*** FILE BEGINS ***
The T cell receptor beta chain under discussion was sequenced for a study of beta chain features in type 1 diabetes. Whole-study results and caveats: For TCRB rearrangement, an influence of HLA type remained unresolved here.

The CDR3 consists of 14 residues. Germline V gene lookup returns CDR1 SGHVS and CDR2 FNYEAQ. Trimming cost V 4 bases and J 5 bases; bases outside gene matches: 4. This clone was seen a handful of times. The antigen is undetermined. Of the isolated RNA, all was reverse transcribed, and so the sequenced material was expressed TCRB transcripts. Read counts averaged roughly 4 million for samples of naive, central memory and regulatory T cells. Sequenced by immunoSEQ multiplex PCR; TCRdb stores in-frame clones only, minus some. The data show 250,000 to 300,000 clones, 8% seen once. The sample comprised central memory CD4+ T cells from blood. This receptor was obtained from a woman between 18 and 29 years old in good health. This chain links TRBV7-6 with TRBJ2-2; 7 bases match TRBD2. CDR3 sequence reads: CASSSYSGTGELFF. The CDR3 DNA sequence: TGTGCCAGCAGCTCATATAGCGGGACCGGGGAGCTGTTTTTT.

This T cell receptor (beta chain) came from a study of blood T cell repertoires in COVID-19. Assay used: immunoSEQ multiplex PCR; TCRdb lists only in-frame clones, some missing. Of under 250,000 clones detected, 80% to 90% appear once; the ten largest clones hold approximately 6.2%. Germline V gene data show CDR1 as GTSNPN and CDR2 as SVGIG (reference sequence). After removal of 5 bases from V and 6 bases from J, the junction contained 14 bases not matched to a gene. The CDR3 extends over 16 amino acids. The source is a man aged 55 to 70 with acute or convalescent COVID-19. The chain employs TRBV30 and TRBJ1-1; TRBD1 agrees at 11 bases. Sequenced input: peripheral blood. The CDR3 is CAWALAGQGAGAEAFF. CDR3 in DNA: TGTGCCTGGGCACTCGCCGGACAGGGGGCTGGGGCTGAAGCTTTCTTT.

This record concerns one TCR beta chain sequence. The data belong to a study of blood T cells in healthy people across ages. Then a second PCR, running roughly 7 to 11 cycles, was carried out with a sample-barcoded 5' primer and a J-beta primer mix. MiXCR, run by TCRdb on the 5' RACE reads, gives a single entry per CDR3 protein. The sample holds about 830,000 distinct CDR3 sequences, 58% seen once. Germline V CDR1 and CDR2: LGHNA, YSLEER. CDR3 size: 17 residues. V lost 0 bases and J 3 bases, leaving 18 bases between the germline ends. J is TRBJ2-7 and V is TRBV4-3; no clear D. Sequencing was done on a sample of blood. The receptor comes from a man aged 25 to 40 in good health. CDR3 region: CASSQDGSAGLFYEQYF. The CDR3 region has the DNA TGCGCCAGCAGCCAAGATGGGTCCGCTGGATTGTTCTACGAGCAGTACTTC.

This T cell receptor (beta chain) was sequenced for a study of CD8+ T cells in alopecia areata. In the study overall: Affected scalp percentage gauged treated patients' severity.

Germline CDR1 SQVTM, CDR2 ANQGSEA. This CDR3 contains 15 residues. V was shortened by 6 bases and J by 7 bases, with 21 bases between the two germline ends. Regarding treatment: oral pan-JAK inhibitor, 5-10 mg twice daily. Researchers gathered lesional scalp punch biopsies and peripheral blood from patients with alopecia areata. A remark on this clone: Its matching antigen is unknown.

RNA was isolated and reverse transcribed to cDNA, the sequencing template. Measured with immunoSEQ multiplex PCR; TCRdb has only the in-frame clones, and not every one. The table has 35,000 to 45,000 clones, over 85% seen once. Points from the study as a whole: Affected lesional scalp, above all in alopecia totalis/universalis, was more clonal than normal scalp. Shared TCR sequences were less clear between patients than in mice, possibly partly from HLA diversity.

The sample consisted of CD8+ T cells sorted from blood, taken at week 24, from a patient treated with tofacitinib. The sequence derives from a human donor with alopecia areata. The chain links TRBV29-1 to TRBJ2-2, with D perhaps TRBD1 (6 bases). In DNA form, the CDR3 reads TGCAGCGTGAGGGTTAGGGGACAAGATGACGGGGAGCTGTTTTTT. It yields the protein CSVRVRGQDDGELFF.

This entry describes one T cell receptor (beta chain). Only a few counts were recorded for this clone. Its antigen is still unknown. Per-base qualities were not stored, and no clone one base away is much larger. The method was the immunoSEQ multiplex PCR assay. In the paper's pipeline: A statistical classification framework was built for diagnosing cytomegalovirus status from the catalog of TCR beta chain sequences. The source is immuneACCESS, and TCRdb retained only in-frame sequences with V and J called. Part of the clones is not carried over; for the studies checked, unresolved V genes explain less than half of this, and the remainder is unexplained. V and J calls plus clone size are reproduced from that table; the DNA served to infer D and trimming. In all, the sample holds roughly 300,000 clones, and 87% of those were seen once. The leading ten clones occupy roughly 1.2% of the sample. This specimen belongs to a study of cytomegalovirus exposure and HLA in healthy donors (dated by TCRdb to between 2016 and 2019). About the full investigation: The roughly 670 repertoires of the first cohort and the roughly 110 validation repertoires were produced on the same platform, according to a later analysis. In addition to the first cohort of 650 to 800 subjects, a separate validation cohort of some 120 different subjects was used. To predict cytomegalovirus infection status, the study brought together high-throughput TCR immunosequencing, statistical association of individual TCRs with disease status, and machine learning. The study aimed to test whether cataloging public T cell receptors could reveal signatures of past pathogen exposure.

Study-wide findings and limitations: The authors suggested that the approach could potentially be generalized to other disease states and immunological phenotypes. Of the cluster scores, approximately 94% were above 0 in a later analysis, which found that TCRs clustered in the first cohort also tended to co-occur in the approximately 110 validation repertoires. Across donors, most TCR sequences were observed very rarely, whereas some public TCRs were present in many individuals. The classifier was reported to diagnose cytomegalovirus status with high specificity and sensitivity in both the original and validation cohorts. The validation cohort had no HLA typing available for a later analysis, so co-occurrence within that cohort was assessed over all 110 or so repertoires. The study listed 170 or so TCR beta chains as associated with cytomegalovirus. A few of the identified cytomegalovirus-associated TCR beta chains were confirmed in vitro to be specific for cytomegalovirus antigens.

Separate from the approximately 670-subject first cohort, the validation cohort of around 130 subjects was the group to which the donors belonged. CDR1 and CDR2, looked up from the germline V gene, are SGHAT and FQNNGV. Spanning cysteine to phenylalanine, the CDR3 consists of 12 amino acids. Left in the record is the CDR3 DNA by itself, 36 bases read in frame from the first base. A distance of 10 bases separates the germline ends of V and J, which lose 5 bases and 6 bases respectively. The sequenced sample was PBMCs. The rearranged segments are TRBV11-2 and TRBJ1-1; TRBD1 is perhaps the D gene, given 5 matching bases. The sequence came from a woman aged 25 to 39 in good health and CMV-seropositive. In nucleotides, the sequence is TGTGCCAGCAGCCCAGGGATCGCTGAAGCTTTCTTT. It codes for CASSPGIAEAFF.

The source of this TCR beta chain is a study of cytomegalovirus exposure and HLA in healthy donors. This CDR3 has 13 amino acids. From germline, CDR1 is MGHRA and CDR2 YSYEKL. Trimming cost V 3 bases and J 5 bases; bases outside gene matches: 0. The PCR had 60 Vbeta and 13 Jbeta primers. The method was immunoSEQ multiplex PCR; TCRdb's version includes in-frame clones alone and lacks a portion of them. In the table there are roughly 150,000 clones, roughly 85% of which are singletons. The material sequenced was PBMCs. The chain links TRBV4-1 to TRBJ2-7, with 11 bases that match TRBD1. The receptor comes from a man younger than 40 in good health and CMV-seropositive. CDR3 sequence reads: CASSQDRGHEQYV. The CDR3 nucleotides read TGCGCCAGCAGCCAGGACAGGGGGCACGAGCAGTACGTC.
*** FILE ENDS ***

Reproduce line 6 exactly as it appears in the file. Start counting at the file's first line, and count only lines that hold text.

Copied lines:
Germline CDR1 SQVTM, CDR2 ANQGSEA. This CDR3 contains 15 residues. V was shortened by 6 bases and J by 7 bases, with 21 bases between the two germline ends. Regarding treatment: oral pan-JAK inhibitor, 5-10 mg twice daily. Researchers gathered lesional scalp punch biopsies and peripheral blood from patients with alopecia areata. A remark on this clone: Its matching antigen is unknown.